Shopping cart abandonment is still a plague in e-commerce
I can say from experience that it’s incredibly frustrating to successfully move a shopper through the sales funnel and create offers that are enticing enough to pique their interest, only to inevitably lose them at the point of purchase.
It’s incredibly frustrating.
And that’s why I’m writing this post.
In it, I’ll cover a wide range of cart abandonment statistics to paint a clear picture of the reasons why shoppers fail to complete their purchases and shed light on how to correct common issues.
That way you can avoid making unnecessary mistakes, create a friction-free customer experience and increase conversions.
1. The Average Cart Abandonment Rate Across All Industries is 69.57 Percent
Google “shopping cart abandonment rate,” and you’ll find data from a ton of different studies.
I’ve seen rates as low as 56 percent and as high as 81 percent.
However, I think recent data from the Baymard Institute paints the most accurate picture.
They calculated data from 41 different studies and found that the average cart abandonment rate is just under 70 percent.
Imagine for a moment that you are shopping at the supermarket. You put items in your cart and go to the checkout to pay. Just before you pay, the cashier asks you to create an account or to fill out a form before paying.
It would be crazy if 7 out of 10 people put their items back on the shelf. And yet this is exactly what happens in e-commerce.
2. Mobile Users Have an Even Higher Abandonment Rate of 85.65 Percent
“The smaller the size of the screen, the more likely a customer is to not purchase,” says Barilliance. “This is problematic considering that for the first time ever, more digital buyers will use smartphones than desktops to shop.”
This shows the importance of fully optimizing your e-commerce store for mobile users, which can be done with the following techniques:
- Increasing mobile site speed;
- Trimming down your copy to only include essential information;
- Using “mobile accordions” to effectively organize information; and
- Keeping critical elements above the fold.
I also recommend getting in the habit of performing routine A/B testing so that you continually fine-tune the mobile experience and make it as seamless as possible.
3. E-Commerce Brands Lose $18 Billion in Sales Revenue Each Year Because of Cart Abandonment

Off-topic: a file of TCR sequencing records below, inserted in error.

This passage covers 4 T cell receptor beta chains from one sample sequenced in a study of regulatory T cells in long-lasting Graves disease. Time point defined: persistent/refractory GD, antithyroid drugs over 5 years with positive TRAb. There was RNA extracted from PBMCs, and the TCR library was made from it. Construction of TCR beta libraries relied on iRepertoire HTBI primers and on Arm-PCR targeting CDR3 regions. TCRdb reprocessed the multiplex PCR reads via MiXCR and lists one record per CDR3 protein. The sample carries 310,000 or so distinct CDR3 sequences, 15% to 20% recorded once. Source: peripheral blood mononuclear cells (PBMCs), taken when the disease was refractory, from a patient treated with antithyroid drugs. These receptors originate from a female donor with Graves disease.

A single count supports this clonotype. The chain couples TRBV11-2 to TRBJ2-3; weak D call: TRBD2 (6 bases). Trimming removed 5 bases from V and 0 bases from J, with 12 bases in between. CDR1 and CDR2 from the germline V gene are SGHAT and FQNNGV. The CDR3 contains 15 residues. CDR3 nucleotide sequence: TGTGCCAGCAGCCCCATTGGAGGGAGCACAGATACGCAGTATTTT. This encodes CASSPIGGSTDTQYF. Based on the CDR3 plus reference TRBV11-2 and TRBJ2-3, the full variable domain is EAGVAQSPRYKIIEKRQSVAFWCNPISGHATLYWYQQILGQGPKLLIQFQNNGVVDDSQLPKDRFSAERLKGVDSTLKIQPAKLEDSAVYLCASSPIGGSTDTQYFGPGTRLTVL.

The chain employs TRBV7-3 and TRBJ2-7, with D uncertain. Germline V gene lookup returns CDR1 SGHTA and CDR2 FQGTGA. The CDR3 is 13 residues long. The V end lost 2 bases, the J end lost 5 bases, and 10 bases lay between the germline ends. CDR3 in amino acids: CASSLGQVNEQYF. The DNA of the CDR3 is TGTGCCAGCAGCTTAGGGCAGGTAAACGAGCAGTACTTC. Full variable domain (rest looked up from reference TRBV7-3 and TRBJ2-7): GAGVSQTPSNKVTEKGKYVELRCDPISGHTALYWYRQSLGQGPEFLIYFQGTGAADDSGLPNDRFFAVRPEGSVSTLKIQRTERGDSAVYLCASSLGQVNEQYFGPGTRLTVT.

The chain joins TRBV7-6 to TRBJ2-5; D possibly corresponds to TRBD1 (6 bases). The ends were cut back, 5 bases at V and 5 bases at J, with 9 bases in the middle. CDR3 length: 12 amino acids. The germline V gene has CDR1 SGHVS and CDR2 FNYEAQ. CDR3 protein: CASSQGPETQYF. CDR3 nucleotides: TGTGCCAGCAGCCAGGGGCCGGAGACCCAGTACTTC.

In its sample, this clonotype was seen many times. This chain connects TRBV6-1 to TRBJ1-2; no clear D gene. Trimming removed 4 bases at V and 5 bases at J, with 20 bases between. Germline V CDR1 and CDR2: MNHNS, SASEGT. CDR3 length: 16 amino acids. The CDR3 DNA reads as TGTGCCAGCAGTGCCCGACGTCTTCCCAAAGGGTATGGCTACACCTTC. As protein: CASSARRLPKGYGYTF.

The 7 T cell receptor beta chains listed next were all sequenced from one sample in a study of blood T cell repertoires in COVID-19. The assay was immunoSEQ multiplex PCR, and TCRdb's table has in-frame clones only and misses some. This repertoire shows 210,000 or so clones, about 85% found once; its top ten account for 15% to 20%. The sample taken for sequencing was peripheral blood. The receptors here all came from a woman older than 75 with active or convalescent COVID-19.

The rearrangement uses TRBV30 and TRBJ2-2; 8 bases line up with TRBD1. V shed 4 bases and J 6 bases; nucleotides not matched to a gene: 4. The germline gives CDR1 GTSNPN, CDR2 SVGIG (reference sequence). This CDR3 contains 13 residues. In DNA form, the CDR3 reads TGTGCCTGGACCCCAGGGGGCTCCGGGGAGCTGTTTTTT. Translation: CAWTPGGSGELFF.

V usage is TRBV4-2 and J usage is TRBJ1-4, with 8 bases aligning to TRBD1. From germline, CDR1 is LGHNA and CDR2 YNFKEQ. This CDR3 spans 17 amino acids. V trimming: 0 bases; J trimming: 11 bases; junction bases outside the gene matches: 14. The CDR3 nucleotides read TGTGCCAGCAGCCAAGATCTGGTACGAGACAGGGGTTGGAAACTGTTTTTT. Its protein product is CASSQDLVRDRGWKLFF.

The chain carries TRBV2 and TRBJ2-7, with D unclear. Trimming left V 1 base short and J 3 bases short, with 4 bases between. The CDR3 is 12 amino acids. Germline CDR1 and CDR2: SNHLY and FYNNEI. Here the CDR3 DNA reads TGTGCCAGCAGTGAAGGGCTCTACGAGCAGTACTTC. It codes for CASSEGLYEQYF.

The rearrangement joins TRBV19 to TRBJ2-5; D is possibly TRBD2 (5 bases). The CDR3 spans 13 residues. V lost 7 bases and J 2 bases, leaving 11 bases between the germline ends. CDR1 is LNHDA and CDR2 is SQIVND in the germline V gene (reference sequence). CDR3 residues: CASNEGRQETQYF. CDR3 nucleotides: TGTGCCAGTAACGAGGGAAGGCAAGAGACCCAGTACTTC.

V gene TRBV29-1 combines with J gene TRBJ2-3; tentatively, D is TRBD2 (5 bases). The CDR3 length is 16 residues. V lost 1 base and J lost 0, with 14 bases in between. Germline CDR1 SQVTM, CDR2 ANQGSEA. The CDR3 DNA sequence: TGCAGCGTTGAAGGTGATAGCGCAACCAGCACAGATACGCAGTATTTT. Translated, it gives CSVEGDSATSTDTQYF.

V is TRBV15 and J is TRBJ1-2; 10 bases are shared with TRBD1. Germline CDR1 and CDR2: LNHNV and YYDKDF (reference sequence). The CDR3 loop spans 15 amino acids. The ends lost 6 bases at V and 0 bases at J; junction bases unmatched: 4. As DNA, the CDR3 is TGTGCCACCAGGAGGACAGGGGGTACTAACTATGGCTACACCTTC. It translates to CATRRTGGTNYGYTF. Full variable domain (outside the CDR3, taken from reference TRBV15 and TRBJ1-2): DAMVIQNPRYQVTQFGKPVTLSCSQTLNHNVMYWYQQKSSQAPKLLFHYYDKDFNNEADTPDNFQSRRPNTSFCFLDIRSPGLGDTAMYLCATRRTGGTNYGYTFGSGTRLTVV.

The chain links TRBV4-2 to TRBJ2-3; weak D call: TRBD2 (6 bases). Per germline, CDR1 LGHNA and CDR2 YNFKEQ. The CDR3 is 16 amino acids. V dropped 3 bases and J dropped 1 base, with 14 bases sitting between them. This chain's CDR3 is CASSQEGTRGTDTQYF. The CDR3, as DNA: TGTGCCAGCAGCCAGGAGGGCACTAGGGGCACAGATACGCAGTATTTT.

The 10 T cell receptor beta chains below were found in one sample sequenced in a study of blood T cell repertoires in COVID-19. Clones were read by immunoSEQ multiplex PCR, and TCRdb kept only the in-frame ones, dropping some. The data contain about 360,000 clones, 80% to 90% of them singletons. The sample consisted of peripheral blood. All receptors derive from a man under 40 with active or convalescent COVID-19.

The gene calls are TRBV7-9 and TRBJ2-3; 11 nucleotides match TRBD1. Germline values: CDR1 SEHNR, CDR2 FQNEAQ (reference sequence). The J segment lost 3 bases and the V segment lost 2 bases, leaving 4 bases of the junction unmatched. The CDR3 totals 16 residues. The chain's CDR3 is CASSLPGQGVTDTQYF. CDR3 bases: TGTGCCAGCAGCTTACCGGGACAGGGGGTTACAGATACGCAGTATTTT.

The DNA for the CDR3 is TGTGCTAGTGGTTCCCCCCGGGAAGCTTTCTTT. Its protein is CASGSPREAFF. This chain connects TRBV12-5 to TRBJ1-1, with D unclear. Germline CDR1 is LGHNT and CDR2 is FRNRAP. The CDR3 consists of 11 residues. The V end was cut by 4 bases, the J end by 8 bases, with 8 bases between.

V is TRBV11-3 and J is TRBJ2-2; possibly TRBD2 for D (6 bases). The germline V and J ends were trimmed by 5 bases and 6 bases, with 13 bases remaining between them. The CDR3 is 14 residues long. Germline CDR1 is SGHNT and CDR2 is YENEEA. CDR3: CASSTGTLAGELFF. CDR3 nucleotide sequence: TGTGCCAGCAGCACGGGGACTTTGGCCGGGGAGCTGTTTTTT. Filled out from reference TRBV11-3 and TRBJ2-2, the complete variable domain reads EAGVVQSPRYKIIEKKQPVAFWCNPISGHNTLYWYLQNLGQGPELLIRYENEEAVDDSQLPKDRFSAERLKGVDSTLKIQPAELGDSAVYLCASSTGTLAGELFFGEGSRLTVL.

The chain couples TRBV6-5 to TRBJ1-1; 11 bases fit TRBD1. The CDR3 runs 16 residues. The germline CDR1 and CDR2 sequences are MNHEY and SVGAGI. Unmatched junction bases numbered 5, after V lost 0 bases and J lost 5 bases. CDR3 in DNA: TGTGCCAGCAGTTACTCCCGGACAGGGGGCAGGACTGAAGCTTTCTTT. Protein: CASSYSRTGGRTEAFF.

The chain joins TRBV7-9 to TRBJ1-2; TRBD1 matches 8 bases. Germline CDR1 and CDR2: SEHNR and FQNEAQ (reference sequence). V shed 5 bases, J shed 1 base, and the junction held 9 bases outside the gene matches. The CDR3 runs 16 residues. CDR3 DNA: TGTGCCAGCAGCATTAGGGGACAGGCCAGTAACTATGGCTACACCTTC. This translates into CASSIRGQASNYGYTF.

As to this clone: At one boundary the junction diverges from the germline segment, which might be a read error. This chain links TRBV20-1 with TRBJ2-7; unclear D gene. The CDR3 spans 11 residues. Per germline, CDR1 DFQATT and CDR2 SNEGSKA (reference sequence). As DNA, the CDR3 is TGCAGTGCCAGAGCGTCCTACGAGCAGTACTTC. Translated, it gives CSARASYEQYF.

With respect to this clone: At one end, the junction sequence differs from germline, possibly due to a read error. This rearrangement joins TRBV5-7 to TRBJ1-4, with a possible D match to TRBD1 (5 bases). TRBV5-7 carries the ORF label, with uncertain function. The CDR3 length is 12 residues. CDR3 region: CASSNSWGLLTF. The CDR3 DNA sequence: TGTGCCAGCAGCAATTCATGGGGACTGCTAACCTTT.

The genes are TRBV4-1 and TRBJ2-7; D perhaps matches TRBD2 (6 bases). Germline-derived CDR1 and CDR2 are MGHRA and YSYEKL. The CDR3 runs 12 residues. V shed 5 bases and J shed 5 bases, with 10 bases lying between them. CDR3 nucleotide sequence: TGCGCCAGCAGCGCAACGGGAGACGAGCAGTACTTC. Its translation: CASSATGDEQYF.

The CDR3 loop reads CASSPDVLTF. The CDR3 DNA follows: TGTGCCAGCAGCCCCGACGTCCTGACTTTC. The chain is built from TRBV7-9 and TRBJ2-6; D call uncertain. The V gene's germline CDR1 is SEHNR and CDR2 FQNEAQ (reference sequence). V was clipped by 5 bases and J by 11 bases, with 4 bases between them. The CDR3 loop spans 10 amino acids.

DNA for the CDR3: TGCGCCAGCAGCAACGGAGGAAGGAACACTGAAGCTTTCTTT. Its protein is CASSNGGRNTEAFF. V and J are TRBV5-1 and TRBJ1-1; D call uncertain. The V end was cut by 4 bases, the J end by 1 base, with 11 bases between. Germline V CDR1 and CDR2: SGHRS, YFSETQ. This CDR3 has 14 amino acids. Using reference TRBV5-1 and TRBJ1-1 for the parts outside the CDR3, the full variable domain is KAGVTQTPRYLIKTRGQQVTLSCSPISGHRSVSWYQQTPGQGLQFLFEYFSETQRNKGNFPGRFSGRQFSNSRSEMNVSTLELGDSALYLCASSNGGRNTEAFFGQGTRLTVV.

In terms of impact on revenue, it’s quite severe at $18 billion annually.
And as content strategy writer, Meir Fox explains, "With $4 trillion worth of merchandise predicted to be abandoned in digital carts next year alone, cart abandonment has become a burning issue that e-commerce organizations can no longer afford to ignore."
So it’s an issue that demands top priority.
4. Checkout Optimization Can Increase Conversions by 35.62 Percent
The good news is that e-commerce brands aren’t doomed to suffer at the hands of cart abandonment.
Experts estimate that conversions can be increased by a whopping 35.62 percent by implementing the right checkout optimization strategy.
While reaching this number isn’t easy, it’s certainly possible.
5.Extra Costs are the Number One Reason Why Shoppers Abandon
The Baymard Institute also performed some in-depth research to determine what triggers cart abandonment.
While there are several different factors, extra costs like shipping, taxes, and fees were hands down the biggest dealbreaker.
Fifty-five percent of survey respondents cited this as being the reason why they abandon.
This statistic also shows that you should heavily consider offering free or at least discounted shipping.
6. Being Forced to Create an Account is the Number Two Reason People Abandon
“The site wanted me to create an account” also factored in heavily to cart abandonment, with 34 percent of respondents saying they abandoned for this reason.
I don’t know about you, but I hate having to go through the redundant process of creating an account, especially if I only plan on making a one-time order.